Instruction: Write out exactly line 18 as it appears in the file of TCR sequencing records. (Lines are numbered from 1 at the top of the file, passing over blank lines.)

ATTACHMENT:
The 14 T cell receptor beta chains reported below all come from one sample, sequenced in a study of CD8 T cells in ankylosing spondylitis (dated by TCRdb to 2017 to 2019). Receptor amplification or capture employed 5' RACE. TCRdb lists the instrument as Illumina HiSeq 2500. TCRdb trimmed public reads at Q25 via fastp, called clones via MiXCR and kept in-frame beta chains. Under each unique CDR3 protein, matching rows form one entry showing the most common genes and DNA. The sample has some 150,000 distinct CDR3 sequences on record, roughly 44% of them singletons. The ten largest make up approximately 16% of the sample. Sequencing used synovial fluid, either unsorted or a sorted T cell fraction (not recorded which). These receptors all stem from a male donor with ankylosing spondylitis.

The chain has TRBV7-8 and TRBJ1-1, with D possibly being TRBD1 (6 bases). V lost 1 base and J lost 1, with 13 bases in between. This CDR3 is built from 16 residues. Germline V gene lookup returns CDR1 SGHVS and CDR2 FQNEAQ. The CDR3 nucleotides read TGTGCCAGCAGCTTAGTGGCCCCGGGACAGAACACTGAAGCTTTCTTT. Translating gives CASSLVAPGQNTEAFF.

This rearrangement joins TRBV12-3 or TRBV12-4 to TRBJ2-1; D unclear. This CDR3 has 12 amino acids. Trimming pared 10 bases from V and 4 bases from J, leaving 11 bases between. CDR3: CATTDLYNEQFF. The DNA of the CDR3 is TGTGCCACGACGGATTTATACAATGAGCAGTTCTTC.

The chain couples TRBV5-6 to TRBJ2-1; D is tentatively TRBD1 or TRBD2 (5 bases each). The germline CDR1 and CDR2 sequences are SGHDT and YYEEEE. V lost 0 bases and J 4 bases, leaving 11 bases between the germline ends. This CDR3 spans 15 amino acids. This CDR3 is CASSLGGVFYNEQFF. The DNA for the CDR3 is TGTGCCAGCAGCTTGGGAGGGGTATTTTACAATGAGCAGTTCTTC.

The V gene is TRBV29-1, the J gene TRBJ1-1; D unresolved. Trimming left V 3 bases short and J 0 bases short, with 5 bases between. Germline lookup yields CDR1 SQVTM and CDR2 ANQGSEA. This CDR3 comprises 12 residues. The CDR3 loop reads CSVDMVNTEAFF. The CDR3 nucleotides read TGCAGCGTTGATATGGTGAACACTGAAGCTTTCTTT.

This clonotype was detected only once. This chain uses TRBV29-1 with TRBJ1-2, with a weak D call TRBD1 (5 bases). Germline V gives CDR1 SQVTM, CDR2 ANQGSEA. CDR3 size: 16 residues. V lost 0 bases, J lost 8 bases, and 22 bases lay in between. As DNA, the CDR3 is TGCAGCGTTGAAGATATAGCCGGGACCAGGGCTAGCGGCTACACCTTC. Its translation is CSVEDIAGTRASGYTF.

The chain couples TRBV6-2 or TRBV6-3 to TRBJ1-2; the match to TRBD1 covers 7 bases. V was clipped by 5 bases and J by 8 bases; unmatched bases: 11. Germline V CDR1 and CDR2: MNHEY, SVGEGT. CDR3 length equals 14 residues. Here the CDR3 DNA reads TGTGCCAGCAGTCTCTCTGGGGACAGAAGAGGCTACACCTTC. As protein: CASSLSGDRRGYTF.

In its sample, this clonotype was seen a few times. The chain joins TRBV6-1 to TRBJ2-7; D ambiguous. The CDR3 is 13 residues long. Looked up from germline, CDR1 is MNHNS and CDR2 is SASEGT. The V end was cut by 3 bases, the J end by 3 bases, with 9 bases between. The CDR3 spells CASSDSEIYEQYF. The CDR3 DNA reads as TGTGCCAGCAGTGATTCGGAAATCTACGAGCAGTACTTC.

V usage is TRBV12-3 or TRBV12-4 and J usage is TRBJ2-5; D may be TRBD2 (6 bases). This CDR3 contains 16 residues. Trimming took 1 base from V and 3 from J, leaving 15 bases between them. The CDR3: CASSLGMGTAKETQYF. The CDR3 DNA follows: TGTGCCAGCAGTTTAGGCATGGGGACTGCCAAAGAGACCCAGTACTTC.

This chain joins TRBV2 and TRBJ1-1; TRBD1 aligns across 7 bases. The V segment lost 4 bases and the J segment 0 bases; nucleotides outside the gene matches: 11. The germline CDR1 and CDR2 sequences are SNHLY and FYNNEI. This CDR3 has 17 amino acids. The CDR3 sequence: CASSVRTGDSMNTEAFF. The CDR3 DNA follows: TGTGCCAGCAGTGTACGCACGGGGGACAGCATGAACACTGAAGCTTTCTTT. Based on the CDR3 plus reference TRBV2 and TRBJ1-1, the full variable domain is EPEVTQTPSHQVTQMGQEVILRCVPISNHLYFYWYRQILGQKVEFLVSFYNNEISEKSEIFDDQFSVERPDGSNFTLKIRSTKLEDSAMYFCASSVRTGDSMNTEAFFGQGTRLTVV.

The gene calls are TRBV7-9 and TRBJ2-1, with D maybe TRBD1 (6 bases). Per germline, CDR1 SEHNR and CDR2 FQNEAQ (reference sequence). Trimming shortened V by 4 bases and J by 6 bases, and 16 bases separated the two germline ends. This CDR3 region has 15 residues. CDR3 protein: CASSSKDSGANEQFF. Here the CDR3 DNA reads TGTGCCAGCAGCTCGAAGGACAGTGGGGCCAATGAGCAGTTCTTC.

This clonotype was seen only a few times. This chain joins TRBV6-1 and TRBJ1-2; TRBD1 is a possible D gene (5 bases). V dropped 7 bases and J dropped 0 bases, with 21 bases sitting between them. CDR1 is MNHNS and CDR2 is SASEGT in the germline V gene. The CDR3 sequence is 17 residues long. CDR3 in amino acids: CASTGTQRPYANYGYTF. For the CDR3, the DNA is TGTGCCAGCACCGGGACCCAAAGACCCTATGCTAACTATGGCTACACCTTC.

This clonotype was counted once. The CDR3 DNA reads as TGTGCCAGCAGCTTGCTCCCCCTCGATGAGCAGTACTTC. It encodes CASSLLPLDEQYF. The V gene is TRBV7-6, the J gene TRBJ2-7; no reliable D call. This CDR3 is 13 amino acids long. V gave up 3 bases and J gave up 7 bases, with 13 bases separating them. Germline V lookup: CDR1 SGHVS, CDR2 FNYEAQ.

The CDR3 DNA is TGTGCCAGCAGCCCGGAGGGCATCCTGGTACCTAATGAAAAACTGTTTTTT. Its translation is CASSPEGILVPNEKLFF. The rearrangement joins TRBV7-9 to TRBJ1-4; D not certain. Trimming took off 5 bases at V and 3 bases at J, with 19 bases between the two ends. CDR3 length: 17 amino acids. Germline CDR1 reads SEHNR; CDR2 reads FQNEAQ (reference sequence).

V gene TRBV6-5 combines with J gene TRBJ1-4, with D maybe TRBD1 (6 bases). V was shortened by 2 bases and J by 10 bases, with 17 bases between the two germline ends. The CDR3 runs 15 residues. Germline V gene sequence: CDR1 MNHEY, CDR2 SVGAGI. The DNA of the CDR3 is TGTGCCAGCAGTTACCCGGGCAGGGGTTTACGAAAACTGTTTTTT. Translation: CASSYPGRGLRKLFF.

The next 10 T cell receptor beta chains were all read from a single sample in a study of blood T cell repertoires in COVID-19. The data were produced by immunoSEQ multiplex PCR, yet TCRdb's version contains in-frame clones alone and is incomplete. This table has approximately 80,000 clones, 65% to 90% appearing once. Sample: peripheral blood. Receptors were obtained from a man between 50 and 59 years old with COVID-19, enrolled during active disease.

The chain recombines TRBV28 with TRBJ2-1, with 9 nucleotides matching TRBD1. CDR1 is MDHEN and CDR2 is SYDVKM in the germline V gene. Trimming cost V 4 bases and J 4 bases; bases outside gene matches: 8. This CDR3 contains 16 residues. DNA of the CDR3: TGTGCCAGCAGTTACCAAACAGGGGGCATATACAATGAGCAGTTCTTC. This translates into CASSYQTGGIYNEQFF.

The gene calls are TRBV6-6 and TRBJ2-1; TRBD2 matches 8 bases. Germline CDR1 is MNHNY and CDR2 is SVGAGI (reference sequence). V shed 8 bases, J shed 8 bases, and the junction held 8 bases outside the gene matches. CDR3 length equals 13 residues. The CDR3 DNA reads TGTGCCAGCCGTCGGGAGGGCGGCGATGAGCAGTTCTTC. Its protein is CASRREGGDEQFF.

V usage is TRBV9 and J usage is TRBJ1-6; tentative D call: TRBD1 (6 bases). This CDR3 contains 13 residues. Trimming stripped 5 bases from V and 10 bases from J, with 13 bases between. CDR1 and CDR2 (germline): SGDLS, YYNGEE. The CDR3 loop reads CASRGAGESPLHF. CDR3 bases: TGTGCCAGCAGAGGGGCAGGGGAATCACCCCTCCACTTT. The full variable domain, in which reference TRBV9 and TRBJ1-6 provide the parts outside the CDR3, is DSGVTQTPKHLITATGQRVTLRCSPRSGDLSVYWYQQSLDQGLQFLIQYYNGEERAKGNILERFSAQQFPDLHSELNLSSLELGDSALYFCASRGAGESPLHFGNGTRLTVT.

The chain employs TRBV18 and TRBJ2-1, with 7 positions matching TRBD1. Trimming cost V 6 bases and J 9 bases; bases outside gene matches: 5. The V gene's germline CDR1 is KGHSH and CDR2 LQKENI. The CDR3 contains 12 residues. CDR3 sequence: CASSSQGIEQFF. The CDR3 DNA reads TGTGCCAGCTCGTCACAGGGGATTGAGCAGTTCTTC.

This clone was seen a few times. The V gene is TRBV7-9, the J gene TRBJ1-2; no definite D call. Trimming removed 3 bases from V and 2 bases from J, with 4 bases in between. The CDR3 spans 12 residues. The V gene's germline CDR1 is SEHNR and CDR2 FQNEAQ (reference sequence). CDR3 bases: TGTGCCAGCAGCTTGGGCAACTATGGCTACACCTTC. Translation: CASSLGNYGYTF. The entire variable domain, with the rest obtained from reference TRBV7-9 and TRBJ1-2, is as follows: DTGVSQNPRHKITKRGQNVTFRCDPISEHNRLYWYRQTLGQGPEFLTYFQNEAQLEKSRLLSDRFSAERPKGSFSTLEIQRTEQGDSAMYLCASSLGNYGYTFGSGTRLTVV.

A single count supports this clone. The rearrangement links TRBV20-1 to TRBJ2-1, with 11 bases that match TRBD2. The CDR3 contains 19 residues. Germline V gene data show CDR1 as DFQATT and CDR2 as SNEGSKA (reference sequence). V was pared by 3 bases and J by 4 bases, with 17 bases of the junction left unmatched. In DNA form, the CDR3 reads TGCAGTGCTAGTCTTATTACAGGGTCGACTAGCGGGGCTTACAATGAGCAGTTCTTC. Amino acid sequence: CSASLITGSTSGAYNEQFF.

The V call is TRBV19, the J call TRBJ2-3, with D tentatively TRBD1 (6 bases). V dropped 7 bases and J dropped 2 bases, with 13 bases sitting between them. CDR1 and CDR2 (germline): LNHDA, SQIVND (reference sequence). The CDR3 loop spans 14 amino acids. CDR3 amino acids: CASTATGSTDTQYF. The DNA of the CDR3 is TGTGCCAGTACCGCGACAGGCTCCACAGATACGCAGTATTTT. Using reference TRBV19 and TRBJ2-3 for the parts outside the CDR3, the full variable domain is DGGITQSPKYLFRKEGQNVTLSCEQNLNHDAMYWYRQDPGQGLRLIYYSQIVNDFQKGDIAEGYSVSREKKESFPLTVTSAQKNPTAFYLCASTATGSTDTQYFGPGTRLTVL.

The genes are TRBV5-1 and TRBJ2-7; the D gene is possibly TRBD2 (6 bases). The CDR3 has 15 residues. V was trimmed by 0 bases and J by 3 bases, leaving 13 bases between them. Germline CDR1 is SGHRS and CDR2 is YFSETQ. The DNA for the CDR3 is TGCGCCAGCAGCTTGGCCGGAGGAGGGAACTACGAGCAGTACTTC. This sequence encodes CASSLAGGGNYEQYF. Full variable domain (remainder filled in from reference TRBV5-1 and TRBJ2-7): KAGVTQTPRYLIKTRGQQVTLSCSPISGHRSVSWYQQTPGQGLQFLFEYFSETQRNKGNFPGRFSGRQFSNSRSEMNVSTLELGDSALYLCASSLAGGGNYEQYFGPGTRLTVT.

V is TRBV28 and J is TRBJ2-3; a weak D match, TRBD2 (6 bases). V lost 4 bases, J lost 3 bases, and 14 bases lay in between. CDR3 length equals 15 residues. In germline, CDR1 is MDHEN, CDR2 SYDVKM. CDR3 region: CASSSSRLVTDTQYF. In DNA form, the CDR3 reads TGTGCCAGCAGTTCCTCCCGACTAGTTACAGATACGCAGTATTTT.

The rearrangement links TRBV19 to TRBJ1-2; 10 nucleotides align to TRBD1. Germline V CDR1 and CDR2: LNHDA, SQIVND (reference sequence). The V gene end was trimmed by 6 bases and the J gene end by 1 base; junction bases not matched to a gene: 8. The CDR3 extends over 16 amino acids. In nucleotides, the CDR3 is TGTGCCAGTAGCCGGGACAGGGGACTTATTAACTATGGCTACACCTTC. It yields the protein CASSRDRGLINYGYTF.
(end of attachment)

The gene calls are TRBV6-6 and TRBJ2-1; TRBD2 matches 8 bases. Germline CDR1 is MNHNY and CDR2 is SVGAGI (reference sequence). V shed 8 bases, J shed 8 bases, and the junction held 8 bases outside the gene matches. CDR3 length equals 13 residues. The CDR3 DNA reads TGTGCCAGCCGTCGGGAGGGCGGCGATGAGCAGTTCTTC. Its protein is CASRREGGDEQFF.